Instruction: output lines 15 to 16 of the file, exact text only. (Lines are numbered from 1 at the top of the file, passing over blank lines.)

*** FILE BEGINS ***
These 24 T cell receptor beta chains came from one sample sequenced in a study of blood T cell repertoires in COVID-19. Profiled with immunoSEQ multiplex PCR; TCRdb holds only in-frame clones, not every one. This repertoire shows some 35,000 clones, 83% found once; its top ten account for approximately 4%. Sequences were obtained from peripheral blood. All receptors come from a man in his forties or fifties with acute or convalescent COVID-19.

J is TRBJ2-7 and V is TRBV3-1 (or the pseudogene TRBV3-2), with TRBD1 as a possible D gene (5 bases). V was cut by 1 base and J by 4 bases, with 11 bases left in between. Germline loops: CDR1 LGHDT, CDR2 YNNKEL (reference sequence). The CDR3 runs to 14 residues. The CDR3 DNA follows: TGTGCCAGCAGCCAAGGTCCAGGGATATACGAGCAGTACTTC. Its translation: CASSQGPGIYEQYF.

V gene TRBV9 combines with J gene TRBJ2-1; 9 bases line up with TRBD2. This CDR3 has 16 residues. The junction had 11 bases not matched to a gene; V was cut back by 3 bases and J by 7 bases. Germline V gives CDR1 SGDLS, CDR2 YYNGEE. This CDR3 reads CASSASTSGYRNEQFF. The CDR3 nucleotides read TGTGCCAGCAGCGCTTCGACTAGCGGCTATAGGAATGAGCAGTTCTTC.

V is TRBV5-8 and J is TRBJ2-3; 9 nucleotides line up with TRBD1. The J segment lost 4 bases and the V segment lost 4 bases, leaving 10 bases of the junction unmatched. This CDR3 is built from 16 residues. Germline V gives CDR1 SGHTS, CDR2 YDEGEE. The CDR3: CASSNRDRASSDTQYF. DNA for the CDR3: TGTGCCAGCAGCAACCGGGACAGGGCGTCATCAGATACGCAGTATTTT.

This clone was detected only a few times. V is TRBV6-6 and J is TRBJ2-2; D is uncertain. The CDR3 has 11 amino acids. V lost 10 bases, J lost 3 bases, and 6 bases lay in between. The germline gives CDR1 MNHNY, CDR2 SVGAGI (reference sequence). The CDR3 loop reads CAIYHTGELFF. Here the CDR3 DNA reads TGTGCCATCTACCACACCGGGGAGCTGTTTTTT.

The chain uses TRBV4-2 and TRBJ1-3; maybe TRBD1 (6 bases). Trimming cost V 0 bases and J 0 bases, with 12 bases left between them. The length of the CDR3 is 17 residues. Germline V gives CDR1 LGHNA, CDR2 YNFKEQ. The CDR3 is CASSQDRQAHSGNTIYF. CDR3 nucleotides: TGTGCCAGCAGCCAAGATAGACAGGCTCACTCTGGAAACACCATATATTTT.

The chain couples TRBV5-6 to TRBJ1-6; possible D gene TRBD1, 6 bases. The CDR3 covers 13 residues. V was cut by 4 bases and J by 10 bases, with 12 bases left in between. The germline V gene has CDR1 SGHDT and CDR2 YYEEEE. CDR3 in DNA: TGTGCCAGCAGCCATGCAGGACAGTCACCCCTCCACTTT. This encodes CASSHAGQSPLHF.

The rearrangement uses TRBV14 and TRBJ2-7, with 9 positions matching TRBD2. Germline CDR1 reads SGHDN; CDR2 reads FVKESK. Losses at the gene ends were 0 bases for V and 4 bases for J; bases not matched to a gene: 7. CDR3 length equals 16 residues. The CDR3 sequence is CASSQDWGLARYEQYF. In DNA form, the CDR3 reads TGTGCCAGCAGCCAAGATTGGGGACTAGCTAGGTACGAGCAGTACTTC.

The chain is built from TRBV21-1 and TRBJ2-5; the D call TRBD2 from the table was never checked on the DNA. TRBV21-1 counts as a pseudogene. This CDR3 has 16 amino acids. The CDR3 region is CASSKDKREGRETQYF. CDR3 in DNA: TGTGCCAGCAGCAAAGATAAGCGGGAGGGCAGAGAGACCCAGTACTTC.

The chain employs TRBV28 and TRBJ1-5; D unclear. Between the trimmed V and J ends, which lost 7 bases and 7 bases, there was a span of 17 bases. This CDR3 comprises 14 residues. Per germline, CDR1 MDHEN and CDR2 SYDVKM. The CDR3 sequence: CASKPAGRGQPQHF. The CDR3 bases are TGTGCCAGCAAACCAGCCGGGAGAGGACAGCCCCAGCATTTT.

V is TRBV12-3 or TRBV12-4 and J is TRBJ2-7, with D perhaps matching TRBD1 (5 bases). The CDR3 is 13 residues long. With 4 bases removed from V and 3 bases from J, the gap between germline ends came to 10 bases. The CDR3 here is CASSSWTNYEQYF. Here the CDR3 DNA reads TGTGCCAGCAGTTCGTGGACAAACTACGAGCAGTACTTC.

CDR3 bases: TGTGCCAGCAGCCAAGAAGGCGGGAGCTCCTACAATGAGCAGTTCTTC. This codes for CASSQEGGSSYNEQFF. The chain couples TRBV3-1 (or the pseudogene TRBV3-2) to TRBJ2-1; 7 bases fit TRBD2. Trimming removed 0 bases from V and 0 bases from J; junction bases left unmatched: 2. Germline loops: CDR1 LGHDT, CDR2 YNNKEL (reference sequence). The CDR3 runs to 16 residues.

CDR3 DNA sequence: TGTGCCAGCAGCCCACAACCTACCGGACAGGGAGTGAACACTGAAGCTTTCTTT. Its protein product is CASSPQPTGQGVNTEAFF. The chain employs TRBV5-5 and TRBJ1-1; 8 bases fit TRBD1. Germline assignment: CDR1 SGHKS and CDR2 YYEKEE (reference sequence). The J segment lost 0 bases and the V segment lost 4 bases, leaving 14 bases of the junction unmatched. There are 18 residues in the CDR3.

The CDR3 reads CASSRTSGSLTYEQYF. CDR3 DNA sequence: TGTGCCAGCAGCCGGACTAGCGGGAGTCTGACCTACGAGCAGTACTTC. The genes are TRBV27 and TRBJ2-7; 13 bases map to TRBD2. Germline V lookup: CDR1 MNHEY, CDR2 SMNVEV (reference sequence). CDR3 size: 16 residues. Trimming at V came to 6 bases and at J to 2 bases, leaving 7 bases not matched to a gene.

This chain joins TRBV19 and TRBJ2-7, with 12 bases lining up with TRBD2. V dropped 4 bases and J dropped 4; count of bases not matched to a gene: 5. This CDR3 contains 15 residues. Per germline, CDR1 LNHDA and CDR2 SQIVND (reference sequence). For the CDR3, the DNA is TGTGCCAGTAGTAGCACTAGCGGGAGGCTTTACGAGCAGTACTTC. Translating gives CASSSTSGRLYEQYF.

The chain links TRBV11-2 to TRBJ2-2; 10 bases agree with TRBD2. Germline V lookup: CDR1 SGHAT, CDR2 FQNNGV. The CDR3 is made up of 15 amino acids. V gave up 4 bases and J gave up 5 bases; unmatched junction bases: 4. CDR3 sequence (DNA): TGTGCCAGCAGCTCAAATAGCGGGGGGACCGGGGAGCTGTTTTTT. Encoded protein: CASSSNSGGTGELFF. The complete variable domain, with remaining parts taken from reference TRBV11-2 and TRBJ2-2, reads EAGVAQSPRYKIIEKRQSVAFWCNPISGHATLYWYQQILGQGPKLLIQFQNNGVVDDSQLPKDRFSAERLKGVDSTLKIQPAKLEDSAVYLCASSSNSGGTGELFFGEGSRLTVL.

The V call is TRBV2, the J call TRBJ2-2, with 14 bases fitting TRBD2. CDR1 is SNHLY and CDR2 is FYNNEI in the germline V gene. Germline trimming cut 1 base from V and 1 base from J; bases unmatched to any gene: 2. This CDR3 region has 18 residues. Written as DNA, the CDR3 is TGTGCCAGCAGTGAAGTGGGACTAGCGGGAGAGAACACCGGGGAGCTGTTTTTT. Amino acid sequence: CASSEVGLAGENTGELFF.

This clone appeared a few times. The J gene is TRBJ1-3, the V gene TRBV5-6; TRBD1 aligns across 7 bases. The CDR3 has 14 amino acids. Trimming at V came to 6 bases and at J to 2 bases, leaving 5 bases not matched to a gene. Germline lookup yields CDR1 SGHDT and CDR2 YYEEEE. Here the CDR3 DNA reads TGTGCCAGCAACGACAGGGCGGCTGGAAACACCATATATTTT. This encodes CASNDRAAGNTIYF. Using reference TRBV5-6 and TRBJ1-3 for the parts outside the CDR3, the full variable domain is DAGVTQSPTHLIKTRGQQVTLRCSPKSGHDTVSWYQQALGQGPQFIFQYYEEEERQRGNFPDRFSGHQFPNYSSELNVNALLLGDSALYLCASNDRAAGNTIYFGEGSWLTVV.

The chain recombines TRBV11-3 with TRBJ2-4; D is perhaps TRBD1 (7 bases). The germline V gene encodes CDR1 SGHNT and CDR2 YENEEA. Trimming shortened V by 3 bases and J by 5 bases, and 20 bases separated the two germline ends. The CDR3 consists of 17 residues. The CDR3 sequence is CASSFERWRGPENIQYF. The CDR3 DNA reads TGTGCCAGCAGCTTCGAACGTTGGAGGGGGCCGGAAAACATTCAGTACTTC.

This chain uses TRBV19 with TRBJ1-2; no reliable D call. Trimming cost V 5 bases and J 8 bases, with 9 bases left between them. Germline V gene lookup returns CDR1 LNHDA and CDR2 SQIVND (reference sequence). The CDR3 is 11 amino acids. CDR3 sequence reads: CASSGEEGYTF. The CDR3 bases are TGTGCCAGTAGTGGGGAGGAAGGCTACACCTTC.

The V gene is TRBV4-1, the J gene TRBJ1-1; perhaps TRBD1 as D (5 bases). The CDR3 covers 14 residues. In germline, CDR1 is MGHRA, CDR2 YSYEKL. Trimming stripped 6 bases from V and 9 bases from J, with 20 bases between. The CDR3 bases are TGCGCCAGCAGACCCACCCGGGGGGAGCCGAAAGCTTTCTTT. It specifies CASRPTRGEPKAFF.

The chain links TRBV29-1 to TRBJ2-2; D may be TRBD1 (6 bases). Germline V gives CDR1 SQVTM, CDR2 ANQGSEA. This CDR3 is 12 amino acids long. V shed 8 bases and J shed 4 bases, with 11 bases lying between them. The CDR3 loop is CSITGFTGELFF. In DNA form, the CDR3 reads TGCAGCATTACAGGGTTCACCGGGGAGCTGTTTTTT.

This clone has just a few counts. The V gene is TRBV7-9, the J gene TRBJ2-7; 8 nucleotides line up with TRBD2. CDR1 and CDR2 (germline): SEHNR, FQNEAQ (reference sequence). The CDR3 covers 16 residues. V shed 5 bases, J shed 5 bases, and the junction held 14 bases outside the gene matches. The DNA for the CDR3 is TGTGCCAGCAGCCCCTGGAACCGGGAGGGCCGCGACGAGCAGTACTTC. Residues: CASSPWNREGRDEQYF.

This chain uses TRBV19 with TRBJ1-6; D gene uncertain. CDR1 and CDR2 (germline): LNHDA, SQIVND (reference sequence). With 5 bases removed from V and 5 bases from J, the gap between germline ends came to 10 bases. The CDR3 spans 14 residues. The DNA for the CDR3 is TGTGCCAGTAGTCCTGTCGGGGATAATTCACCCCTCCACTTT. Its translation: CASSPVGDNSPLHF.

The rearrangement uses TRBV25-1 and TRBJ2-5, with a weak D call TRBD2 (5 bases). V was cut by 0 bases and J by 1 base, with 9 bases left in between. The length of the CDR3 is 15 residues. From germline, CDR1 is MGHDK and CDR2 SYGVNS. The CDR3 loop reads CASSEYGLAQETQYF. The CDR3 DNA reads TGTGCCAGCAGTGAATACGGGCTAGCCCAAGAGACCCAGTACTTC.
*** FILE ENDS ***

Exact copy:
This chain joins TRBV19 and TRBJ2-7, with 12 bases lining up with TRBD2. V dropped 4 bases and J dropped 4; count of bases not matched to a gene: 5. This CDR3 contains 15 residues. Per germline, CDR1 LNHDA and CDR2 SQIVND (reference sequence). For the CDR3, the DNA is TGTGCCAGTAGTAGCACTAGCGGGAGGCTTTACGAGCAGTACTTC. Translating gives CASSSTSGRLYEQYF.

The chain links TRBV11-2 to TRBJ2-2; 10 bases agree with TRBD2. Germline V lookup: CDR1 SGHAT, CDR2 FQNNGV. The CDR3 is made up of 15 amino acids. V gave up 4 bases and J gave up 5 bases; unmatched junction bases: 4. CDR3 sequence (DNA): TGTGCCAGCAGCTCAAATAGCGGGGGGACCGGGGAGCTGTTTTTT. Encoded protein: CASSSNSGGTGELFF. The complete variable domain, with remaining parts taken from reference TRBV11-2 and TRBJ2-2, reads EAGVAQSPRYKIIEKRQSVAFWCNPISGHATLYWYQQILGQGPKLLIQFQNNGVVDDSQLPKDRFSAERLKGVDSTLKIQPAKLEDSAVYLCASSSNSGGTGELFFGEGSRLTVL.